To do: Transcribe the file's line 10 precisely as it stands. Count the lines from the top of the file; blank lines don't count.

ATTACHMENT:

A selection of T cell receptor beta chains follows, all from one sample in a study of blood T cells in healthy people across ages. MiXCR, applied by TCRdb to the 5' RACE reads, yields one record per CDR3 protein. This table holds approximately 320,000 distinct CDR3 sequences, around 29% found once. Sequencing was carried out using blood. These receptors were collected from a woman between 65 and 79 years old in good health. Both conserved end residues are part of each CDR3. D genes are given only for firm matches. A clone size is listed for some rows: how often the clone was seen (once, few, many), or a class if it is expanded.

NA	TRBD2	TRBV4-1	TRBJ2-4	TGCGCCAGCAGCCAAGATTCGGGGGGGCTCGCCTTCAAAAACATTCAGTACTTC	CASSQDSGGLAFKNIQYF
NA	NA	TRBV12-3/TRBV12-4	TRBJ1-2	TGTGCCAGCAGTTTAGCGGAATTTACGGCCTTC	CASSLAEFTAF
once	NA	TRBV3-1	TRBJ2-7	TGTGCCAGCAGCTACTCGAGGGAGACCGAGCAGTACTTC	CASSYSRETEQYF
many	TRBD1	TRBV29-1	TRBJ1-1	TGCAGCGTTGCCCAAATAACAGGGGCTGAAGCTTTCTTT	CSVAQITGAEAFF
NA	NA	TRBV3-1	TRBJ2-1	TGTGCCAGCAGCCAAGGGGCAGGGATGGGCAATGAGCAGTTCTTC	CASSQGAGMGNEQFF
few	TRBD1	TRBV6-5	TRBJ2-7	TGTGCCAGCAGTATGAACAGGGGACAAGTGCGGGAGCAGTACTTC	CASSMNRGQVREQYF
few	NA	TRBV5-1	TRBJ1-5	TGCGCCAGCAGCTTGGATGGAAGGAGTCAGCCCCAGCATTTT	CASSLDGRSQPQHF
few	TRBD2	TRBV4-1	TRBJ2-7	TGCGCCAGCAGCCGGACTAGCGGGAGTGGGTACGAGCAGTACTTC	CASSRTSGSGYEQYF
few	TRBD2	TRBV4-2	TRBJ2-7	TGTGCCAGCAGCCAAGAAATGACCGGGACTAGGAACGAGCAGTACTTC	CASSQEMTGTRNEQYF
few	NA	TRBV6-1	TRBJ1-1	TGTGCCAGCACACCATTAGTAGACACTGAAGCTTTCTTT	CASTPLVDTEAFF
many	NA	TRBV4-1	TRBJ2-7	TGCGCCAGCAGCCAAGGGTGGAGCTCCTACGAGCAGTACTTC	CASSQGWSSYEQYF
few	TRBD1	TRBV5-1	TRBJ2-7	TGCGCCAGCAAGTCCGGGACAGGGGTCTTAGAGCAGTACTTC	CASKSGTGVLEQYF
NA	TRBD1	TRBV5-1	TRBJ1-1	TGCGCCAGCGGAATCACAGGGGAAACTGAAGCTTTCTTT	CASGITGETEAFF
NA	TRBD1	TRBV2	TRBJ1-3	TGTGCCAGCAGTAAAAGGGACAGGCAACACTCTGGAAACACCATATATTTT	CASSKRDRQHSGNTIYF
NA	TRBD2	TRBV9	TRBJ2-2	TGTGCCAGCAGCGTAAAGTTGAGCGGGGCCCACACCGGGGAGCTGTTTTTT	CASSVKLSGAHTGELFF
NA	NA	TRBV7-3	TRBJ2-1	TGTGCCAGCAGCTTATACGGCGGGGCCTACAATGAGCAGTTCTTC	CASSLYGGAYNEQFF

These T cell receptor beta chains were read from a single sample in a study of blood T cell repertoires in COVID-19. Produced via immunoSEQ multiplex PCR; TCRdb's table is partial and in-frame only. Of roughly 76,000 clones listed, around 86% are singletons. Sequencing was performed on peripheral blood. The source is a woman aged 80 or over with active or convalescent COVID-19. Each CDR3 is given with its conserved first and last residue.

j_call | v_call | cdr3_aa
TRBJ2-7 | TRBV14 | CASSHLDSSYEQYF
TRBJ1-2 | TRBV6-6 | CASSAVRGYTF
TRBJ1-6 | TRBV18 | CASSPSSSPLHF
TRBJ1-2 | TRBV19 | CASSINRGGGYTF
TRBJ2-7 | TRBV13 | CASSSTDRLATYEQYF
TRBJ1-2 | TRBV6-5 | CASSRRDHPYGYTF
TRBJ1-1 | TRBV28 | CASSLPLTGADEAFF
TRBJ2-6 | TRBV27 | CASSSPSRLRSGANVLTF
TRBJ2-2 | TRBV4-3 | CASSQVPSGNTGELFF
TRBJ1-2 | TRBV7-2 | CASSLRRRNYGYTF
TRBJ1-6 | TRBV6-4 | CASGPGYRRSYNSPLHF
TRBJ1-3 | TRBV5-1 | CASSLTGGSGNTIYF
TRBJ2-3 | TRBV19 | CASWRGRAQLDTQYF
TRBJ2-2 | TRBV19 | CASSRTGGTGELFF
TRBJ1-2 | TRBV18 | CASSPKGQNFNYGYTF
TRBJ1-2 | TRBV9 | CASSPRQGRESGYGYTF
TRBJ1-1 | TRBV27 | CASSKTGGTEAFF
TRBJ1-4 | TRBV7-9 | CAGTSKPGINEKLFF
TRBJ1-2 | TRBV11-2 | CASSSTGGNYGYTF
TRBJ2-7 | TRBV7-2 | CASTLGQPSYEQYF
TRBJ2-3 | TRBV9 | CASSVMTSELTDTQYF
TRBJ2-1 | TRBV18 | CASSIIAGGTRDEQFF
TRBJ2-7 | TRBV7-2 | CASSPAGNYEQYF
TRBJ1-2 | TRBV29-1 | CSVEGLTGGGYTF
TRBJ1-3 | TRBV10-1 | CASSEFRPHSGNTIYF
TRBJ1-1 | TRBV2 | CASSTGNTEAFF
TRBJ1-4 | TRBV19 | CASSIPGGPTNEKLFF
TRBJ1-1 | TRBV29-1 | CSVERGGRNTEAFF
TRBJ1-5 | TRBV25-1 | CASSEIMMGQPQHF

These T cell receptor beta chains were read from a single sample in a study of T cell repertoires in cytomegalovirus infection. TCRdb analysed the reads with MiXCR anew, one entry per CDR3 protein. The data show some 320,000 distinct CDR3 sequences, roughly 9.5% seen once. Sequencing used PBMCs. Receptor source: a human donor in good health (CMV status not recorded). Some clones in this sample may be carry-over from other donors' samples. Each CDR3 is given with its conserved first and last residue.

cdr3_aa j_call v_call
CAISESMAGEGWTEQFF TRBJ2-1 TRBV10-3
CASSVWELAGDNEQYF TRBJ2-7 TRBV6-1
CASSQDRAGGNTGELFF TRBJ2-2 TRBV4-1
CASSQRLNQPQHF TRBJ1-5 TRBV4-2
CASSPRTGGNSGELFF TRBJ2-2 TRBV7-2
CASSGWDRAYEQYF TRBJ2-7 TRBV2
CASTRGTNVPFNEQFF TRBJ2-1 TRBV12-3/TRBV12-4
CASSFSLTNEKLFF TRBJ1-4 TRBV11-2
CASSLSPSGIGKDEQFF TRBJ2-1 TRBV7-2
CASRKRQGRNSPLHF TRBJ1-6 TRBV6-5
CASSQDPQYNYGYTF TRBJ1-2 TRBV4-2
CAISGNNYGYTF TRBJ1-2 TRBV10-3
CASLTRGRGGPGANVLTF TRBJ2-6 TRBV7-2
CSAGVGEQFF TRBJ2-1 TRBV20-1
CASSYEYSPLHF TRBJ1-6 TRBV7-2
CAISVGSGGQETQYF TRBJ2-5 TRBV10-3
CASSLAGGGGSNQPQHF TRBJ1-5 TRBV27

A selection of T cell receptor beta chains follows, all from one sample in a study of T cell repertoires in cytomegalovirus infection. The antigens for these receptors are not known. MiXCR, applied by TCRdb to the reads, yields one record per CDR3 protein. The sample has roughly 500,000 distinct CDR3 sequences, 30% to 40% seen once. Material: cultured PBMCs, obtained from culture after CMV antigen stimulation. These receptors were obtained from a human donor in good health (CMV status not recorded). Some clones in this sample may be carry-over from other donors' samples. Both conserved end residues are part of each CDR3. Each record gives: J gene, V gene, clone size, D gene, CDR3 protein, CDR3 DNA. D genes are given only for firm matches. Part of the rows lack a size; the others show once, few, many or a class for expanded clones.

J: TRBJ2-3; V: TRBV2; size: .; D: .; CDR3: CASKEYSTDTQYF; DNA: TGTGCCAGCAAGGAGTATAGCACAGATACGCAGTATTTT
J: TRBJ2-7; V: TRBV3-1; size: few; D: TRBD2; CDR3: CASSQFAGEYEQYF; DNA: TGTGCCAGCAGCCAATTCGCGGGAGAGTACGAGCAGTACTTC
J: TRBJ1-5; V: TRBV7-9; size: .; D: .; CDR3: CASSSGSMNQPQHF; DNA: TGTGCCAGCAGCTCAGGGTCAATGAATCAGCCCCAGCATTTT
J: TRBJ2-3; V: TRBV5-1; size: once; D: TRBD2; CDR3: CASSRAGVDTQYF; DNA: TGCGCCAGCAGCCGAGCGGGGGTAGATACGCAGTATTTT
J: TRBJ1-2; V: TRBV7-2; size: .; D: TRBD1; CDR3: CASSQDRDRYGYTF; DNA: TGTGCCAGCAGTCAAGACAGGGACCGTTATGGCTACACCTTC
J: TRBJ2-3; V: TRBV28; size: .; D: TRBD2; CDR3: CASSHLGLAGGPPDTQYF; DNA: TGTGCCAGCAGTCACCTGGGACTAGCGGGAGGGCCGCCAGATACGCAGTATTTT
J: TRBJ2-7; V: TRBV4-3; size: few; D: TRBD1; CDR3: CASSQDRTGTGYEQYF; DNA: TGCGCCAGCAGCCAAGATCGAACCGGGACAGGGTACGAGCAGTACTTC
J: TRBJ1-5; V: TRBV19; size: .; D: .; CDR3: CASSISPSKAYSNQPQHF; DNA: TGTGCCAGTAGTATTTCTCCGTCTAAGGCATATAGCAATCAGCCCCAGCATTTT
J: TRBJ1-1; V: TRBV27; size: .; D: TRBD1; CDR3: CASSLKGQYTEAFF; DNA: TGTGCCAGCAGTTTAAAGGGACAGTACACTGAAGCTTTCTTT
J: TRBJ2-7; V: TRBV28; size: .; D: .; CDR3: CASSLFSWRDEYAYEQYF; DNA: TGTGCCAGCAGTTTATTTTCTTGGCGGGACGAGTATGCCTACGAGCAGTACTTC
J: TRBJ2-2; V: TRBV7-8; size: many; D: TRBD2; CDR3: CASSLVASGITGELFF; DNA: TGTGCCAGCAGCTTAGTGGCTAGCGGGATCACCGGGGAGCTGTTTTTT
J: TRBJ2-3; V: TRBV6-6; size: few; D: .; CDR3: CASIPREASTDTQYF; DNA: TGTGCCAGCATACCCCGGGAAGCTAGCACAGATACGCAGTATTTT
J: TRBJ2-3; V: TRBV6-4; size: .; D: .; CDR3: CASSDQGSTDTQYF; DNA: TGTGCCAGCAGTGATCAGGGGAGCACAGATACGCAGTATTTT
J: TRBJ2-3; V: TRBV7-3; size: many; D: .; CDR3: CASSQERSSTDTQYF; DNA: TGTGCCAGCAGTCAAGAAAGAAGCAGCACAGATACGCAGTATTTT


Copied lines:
few	TRBD2	TRBV4-2	TRBJ2-7	TGTGCCAGCAGCCAAGAAATGACCGGGACTAGGAACGAGCAGTACTTC	CASSQEMTGTRNEQYF